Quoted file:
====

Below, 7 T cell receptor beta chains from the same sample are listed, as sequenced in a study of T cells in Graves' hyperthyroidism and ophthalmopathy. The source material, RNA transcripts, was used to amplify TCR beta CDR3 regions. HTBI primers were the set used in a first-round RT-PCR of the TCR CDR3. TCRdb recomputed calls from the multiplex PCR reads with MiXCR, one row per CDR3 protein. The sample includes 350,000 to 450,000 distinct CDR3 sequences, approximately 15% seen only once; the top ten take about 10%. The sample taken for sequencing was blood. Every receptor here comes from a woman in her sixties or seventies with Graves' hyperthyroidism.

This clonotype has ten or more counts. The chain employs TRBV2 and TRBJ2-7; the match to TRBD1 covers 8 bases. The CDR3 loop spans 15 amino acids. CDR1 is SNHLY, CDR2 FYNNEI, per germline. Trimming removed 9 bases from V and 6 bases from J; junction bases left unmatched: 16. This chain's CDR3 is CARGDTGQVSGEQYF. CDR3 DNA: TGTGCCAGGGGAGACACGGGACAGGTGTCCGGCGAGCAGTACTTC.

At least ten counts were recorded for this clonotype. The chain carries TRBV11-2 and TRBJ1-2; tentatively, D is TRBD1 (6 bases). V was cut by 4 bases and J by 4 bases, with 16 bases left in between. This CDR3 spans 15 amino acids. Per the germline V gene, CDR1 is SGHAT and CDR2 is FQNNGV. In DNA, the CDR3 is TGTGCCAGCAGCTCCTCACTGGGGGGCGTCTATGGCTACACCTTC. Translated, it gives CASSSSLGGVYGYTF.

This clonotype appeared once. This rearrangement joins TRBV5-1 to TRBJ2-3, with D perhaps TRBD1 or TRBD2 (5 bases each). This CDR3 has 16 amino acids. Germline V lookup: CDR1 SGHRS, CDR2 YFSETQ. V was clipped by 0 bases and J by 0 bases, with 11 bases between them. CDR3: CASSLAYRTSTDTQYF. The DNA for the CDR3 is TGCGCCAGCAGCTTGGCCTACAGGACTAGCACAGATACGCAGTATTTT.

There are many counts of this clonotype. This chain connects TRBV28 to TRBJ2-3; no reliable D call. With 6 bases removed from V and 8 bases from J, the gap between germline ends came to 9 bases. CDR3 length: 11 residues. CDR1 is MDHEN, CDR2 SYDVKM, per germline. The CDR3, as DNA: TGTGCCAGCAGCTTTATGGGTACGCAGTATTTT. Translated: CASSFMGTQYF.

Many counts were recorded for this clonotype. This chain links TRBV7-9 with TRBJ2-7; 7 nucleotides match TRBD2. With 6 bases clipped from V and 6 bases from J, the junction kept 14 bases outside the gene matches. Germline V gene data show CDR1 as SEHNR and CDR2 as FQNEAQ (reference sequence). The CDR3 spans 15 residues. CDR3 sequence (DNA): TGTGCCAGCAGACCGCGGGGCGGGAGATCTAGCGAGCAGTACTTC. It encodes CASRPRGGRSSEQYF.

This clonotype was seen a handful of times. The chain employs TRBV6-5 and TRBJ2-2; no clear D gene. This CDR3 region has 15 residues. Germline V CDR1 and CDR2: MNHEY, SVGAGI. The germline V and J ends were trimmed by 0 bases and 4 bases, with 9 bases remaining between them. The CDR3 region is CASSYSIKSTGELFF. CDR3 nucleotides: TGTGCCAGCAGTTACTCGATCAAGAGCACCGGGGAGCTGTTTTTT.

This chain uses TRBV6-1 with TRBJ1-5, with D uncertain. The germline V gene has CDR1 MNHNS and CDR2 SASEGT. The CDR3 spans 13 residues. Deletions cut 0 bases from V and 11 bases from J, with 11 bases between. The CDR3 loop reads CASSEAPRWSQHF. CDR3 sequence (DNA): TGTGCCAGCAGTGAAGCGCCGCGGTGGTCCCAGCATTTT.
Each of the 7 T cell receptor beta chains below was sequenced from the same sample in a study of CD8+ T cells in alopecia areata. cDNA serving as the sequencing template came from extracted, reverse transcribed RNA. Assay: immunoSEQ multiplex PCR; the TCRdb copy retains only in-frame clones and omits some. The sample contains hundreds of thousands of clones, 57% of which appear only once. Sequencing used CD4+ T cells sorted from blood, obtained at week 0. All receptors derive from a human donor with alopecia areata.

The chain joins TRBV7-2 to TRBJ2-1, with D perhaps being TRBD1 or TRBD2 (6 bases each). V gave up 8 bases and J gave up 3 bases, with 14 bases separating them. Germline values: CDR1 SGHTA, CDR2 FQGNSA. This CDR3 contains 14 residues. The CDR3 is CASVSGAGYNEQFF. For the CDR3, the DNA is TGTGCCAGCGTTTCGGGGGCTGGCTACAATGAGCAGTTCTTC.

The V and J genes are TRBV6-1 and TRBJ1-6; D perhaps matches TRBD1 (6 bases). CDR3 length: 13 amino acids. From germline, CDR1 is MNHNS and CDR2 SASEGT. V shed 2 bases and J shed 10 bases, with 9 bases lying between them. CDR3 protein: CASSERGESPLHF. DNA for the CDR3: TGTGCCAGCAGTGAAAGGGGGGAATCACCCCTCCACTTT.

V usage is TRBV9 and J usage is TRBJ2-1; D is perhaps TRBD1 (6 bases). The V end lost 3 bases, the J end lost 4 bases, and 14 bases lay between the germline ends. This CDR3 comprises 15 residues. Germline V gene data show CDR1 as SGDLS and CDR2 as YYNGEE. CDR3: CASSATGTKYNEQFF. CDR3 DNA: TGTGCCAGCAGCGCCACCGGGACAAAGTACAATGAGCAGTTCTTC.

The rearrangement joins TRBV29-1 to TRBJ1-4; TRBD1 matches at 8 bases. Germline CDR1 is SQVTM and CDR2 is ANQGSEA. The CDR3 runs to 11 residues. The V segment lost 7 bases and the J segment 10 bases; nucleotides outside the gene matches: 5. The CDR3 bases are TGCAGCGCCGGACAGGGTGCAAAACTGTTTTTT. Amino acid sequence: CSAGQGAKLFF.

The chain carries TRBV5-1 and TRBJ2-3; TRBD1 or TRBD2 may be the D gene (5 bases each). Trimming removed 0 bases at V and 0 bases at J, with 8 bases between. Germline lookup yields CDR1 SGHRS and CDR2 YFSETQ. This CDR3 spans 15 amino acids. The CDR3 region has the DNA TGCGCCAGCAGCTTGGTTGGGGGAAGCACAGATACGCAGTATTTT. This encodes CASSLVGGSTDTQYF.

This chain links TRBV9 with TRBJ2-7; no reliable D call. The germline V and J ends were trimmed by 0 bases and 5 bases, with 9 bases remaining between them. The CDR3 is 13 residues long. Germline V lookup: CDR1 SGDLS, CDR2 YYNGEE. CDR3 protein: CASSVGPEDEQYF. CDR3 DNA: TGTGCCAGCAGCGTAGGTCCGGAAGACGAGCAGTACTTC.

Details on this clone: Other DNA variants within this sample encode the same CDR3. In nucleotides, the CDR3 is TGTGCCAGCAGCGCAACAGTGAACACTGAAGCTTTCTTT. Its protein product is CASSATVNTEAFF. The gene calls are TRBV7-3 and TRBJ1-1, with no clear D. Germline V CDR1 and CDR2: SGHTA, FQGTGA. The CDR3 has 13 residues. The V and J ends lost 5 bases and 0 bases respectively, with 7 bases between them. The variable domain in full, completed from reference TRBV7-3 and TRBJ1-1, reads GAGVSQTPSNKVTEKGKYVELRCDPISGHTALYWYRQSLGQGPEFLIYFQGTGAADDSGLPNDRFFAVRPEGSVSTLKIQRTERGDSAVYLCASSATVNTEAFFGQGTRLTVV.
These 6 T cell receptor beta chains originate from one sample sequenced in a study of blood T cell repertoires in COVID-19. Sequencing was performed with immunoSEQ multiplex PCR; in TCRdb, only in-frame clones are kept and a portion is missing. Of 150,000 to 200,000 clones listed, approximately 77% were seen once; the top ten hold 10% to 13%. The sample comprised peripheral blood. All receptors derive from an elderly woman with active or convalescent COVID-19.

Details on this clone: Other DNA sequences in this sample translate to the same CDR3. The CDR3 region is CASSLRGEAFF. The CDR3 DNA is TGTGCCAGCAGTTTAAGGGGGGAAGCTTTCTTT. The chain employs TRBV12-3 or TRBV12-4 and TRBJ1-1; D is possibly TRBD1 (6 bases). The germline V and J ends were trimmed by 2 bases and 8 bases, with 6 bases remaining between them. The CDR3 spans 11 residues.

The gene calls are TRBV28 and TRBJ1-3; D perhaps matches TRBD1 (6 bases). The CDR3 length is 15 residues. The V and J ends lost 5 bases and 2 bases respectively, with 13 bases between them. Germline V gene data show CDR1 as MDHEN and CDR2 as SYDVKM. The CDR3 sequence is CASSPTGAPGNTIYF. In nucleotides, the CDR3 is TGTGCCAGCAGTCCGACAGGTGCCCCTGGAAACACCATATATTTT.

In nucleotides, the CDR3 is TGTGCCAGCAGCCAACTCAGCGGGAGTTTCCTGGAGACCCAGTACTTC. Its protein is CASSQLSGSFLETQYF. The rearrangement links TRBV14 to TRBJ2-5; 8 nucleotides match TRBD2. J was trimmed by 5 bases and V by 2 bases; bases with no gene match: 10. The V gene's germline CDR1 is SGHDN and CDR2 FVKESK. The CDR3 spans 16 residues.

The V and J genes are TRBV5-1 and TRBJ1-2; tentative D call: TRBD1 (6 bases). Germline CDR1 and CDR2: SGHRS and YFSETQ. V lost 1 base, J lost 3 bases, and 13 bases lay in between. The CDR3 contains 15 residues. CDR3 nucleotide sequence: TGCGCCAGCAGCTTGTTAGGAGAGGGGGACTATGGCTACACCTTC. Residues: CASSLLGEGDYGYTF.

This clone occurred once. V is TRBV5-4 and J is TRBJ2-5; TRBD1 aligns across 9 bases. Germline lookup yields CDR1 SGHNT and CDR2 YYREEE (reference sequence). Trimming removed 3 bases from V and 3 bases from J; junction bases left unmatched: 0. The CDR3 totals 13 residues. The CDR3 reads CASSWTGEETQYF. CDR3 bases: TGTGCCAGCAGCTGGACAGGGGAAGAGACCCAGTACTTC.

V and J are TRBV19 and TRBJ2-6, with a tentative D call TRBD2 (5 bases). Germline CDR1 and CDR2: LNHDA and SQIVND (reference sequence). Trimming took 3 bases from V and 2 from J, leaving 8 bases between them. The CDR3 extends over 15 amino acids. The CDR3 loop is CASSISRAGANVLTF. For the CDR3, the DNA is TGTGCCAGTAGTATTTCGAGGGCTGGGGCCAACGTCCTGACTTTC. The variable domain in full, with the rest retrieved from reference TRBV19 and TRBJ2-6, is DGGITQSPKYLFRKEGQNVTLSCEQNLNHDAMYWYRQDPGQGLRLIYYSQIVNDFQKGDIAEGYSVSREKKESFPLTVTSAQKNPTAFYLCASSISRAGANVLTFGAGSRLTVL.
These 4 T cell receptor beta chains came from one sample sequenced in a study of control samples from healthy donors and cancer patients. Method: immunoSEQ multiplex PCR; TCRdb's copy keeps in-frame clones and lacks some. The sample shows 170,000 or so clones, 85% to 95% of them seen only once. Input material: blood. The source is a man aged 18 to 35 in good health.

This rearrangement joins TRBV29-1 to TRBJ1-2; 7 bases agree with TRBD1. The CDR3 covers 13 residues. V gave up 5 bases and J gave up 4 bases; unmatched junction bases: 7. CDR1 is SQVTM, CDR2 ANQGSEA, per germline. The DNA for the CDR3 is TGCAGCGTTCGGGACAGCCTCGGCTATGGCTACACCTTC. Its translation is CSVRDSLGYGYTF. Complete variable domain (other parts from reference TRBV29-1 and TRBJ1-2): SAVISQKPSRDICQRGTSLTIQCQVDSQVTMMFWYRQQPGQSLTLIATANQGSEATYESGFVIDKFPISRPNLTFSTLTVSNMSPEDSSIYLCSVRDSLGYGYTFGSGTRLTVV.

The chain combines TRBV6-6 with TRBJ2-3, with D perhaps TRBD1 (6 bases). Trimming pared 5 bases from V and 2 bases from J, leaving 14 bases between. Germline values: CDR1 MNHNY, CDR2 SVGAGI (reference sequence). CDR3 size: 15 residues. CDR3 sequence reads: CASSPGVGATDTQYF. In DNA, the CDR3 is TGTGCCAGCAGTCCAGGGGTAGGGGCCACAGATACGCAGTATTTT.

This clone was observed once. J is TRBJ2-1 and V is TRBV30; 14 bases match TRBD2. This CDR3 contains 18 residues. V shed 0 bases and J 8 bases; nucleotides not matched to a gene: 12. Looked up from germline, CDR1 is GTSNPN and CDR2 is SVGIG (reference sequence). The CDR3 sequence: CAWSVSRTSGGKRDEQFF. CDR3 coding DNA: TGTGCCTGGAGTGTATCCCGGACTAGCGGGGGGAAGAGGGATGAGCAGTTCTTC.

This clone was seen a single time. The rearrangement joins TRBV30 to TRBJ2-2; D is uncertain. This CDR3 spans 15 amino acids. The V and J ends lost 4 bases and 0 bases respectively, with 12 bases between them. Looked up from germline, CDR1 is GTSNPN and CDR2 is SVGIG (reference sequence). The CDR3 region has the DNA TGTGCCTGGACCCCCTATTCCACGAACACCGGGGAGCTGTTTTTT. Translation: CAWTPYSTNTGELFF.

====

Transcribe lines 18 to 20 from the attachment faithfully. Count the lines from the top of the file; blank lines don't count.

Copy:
Details on this clone: Other DNA sequences in this sample translate to the same CDR3. The CDR3 region is CASSLRGEAFF. The CDR3 DNA is TGTGCCAGCAGTTTAAGGGGGGAAGCTTTCTTT. The chain employs TRBV12-3 or TRBV12-4 and TRBJ1-1; D is possibly TRBD1 (6 bases). The germline V and J ends were trimmed by 2 bases and 8 bases, with 6 bases remaining between them. The CDR3 spans 11 residues.

The gene calls are TRBV28 and TRBJ1-3; D perhaps matches TRBD1 (6 bases). The CDR3 length is 15 residues. The V and J ends lost 5 bases and 2 bases respectively, with 13 bases between them. Germline V gene data show CDR1 as MDHEN and CDR2 as SYDVKM. The CDR3 sequence is CASSPTGAPGNTIYF. In nucleotides, the CDR3 is TGTGCCAGCAGTCCGACAGGTGCCCCTGGAAACACCATATATTTT.

In nucleotides, the CDR3 is TGTGCCAGCAGCCAACTCAGCGGGAGTTTCCTGGAGACCCAGTACTTC. Its protein is CASSQLSGSFLETQYF. The rearrangement links TRBV14 to TRBJ2-5; 8 nucleotides match TRBD2. J was trimmed by 5 bases and V by 2 bases; bases with no gene match: 10. The V gene's germline CDR1 is SGHDN and CDR2 FVKESK. The CDR3 spans 16 residues.